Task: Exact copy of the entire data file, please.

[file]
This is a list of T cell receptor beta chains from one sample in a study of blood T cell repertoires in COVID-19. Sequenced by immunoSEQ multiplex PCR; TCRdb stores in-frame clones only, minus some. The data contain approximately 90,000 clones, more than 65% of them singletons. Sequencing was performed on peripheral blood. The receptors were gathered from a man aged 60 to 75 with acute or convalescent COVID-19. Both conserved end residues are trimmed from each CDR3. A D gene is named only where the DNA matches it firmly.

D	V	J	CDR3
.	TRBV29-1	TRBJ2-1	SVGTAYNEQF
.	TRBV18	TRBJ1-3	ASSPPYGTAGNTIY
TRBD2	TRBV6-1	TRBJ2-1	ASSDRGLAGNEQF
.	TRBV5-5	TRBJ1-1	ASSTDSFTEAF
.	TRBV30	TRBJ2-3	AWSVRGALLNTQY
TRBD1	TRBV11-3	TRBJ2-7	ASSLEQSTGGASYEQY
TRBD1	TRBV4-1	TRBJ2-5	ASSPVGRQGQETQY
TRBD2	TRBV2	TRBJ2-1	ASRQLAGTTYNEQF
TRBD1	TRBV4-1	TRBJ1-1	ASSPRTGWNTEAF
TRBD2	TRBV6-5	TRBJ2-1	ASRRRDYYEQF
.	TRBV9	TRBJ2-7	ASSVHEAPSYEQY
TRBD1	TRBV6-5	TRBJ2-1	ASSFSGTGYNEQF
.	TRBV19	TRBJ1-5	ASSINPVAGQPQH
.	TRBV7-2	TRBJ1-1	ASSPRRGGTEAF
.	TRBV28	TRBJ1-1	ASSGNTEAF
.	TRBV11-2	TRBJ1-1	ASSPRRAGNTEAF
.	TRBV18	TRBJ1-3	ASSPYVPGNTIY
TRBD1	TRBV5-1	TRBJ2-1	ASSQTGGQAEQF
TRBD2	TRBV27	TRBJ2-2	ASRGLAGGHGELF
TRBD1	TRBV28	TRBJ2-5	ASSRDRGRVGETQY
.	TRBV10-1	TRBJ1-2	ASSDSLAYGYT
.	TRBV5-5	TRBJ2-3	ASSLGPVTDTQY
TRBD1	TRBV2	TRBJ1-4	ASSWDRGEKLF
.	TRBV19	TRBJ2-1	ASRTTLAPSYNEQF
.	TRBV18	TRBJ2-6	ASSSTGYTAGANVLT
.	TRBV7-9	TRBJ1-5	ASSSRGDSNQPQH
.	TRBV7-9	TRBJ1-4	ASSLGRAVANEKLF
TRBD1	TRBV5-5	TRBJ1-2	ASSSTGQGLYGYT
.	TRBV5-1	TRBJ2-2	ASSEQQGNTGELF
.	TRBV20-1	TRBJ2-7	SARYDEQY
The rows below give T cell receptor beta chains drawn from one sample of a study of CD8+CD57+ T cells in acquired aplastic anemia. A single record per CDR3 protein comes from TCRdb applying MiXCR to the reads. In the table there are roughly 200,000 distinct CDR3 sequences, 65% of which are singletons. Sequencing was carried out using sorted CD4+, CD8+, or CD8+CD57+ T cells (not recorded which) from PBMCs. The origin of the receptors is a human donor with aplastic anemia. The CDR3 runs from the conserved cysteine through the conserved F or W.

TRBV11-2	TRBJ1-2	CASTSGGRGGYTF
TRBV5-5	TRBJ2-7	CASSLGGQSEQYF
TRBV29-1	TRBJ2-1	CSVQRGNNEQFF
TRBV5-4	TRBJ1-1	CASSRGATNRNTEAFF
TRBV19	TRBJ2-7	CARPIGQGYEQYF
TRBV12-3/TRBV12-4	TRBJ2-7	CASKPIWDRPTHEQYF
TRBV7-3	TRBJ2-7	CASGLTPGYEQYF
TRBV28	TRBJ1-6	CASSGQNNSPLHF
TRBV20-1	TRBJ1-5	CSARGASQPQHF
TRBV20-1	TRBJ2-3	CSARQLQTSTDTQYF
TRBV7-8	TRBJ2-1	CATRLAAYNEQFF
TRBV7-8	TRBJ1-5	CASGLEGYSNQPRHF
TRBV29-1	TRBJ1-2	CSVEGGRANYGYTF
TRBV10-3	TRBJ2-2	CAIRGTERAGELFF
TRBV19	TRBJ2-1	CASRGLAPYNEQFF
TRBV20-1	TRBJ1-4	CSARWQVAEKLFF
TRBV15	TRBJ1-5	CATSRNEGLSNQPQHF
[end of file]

This is a list of T cell receptor beta chains from one sample in a study of blood T cell repertoires in COVID-19. Sequenced by immunoSEQ multiplex PCR; TCRdb stores in-frame clones only, minus some. The data contain approximately 90,000 clones, more than 65% of them singletons. Sequencing was performed on peripheral blood. The receptors were gathered from a man aged 60 to 75 with acute or convalescent COVID-19. Both conserved end residues are trimmed from each CDR3. A D gene is named only where the DNA matches it firmly.

D	V	J	CDR3
.	TRBV29-1	TRBJ2-1	SVGTAYNEQF
.	TRBV18	TRBJ1-3	ASSPPYGTAGNTIY
TRBD2	TRBV6-1	TRBJ2-1	ASSDRGLAGNEQF
.	TRBV5-5	TRBJ1-1	ASSTDSFTEAF
.	TRBV30	TRBJ2-3	AWSVRGALLNTQY
TRBD1	TRBV11-3	TRBJ2-7	ASSLEQSTGGASYEQY
TRBD1	TRBV4-1	TRBJ2-5	ASSPVGRQGQETQY
TRBD2	TRBV2	TRBJ2-1	ASRQLAGTTYNEQF
TRBD1	TRBV4-1	TRBJ1-1	ASSPRTGWNTEAF
TRBD2	TRBV6-5	TRBJ2-1	ASRRRDYYEQF
.	TRBV9	TRBJ2-7	ASSVHEAPSYEQY
TRBD1	TRBV6-5	TRBJ2-1	ASSFSGTGYNEQF
.	TRBV19	TRBJ1-5	ASSINPVAGQPQH
.	TRBV7-2	TRBJ1-1	ASSPRRGGTEAF
.	TRBV28	TRBJ1-1	ASSGNTEAF
.	TRBV11-2	TRBJ1-1	ASSPRRAGNTEAF
.	TRBV18	TRBJ1-3	ASSPYVPGNTIY
TRBD1	TRBV5-1	TRBJ2-1	ASSQTGGQAEQF
TRBD2	TRBV27	TRBJ2-2	ASRGLAGGHGELF
TRBD1	TRBV28	TRBJ2-5	ASSRDRGRVGETQY
.	TRBV10-1	TRBJ1-2	ASSDSLAYGYT
.	TRBV5-5	TRBJ2-3	ASSLGPVTDTQY
TRBD1	TRBV2	TRBJ1-4	ASSWDRGEKLF
.	TRBV19	TRBJ2-1	ASRTTLAPSYNEQF
.	TRBV18	TRBJ2-6	ASSSTGYTAGANVLT
.	TRBV7-9	TRBJ1-5	ASSSRGDSNQPQH
.	TRBV7-9	TRBJ1-4	ASSLGRAVANEKLF
TRBD1	TRBV5-5	TRBJ1-2	ASSSTGQGLYGYT
.	TRBV5-1	TRBJ2-2	ASSEQQGNTGELF
.	TRBV20-1	TRBJ2-7	SARYDEQY
The rows below give T cell receptor beta chains drawn from one sample of a study of CD8+CD57+ T cells in acquired aplastic anemia. A single record per CDR3 protein comes from TCRdb applying MiXCR to the reads. In the table there are roughly 200,000 distinct CDR3 sequences, 65% of which are singletons. Sequencing was carried out using sorted CD4+, CD8+, or CD8+CD57+ T cells (not recorded which) from PBMCs. The origin of the receptors is a human donor with aplastic anemia. The CDR3 runs from the conserved cysteine through the conserved F or W.

TRBV11-2	TRBJ1-2	CASTSGGRGGYTF
TRBV5-5	TRBJ2-7	CASSLGGQSEQYF
TRBV29-1	TRBJ2-1	CSVQRGNNEQFF
TRBV5-4	TRBJ1-1	CASSRGATNRNTEAFF
TRBV19	TRBJ2-7	CARPIGQGYEQYF
TRBV12-3/TRBV12-4	TRBJ2-7	CASKPIWDRPTHEQYF
TRBV7-3	TRBJ2-7	CASGLTPGYEQYF
TRBV28	TRBJ1-6	CASSGQNNSPLHF
TRBV20-1	TRBJ1-5	CSARGASQPQHF
TRBV20-1	TRBJ2-3	CSARQLQTSTDTQYF
TRBV7-8	TRBJ2-1	CATRLAAYNEQFF
TRBV7-8	TRBJ1-5	CASGLEGYSNQPRHF
TRBV29-1	TRBJ1-2	CSVEGGRANYGYTF
TRBV10-3	TRBJ2-2	CAIRGTERAGELFF
TRBV19	TRBJ2-1	CASRGLAPYNEQFF
TRBV20-1	TRBJ1-4	CSARWQVAEKLFF
TRBV15	TRBJ1-5	CATSRNEGLSNQPQHF